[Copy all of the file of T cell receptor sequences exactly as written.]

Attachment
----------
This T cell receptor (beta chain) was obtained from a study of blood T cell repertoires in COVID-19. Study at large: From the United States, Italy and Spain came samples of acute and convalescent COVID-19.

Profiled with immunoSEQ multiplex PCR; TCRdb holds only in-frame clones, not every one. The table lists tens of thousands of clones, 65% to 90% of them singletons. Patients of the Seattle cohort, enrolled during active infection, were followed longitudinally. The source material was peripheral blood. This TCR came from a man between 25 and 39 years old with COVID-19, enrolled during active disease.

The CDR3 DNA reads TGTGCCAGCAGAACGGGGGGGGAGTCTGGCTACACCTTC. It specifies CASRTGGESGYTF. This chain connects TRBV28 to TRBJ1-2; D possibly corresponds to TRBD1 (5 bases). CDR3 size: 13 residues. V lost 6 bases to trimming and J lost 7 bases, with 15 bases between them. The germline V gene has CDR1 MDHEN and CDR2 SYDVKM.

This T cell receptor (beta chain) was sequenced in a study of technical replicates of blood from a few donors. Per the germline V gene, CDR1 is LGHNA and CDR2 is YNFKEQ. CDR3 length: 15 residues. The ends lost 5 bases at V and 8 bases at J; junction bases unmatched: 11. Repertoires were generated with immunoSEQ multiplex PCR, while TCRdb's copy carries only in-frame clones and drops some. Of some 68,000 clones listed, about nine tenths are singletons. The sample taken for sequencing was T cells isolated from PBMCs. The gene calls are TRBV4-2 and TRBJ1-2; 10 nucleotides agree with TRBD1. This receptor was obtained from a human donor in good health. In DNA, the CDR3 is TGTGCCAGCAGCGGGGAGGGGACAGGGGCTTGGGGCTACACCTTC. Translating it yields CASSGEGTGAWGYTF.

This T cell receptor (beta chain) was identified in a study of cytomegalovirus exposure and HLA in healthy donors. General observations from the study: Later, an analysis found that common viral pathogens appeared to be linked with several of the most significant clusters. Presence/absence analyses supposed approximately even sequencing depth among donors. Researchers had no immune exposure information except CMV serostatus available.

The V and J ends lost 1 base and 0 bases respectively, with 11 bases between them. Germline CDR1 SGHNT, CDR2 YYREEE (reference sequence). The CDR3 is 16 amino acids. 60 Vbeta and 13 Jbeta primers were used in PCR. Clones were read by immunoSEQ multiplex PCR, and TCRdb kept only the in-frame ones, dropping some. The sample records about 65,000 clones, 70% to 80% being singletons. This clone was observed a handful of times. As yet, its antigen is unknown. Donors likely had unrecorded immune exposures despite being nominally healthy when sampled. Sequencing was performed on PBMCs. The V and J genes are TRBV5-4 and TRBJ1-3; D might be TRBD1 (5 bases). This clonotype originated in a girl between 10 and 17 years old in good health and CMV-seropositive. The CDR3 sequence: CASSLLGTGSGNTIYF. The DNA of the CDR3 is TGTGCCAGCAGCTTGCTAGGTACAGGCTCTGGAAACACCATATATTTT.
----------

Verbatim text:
This T cell receptor (beta chain) was obtained from a study of blood T cell repertoires in COVID-19. Study at large: From the United States, Italy and Spain came samples of acute and convalescent COVID-19.

Profiled with immunoSEQ multiplex PCR; TCRdb holds only in-frame clones, not every one. The table lists tens of thousands of clones, 65% to 90% of them singletons. Patients of the Seattle cohort, enrolled during active infection, were followed longitudinally. The source material was peripheral blood. This TCR came from a man between 25 and 39 years old with COVID-19, enrolled during active disease.

The CDR3 DNA reads TGTGCCAGCAGAACGGGGGGGGAGTCTGGCTACACCTTC. It specifies CASRTGGESGYTF. This chain connects TRBV28 to TRBJ1-2; D possibly corresponds to TRBD1 (5 bases). CDR3 size: 13 residues. V lost 6 bases to trimming and J lost 7 bases, with 15 bases between them. The germline V gene has CDR1 MDHEN and CDR2 SYDVKM.

This T cell receptor (beta chain) was sequenced in a study of technical replicates of blood from a few donors. Per the germline V gene, CDR1 is LGHNA and CDR2 is YNFKEQ. CDR3 length: 15 residues. The ends lost 5 bases at V and 8 bases at J; junction bases unmatched: 11. Repertoires were generated with immunoSEQ multiplex PCR, while TCRdb's copy carries only in-frame clones and drops some. Of some 68,000 clones listed, about nine tenths are singletons. The sample taken for sequencing was T cells isolated from PBMCs. The gene calls are TRBV4-2 and TRBJ1-2; 10 nucleotides agree with TRBD1. This receptor was obtained from a human donor in good health. In DNA, the CDR3 is TGTGCCAGCAGCGGGGAGGGGACAGGGGCTTGGGGCTACACCTTC. Translating it yields CASSGEGTGAWGYTF.

This T cell receptor (beta chain) was identified in a study of cytomegalovirus exposure and HLA in healthy donors. General observations from the study: Later, an analysis found that common viral pathogens appeared to be linked with several of the most significant clusters. Presence/absence analyses supposed approximately even sequencing depth among donors. Researchers had no immune exposure information except CMV serostatus available.

The V and J ends lost 1 base and 0 bases respectively, with 11 bases between them. Germline CDR1 SGHNT, CDR2 YYREEE (reference sequence). The CDR3 is 16 amino acids. 60 Vbeta and 13 Jbeta primers were used in PCR. Clones were read by immunoSEQ multiplex PCR, and TCRdb kept only the in-frame ones, dropping some. The sample records about 65,000 clones, 70% to 80% being singletons. This clone was observed a handful of times. As yet, its antigen is unknown. Donors likely had unrecorded immune exposures despite being nominally healthy when sampled. Sequencing was performed on PBMCs. The V and J genes are TRBV5-4 and TRBJ1-3; D might be TRBD1 (5 bases). This clonotype originated in a girl between 10 and 17 years old in good health and CMV-seropositive. The CDR3 sequence: CASSLLGTGSGNTIYF. The DNA of the CDR3 is TGTGCCAGCAGCTTGCTAGGTACAGGCTCTGGAAACACCATATATTTT.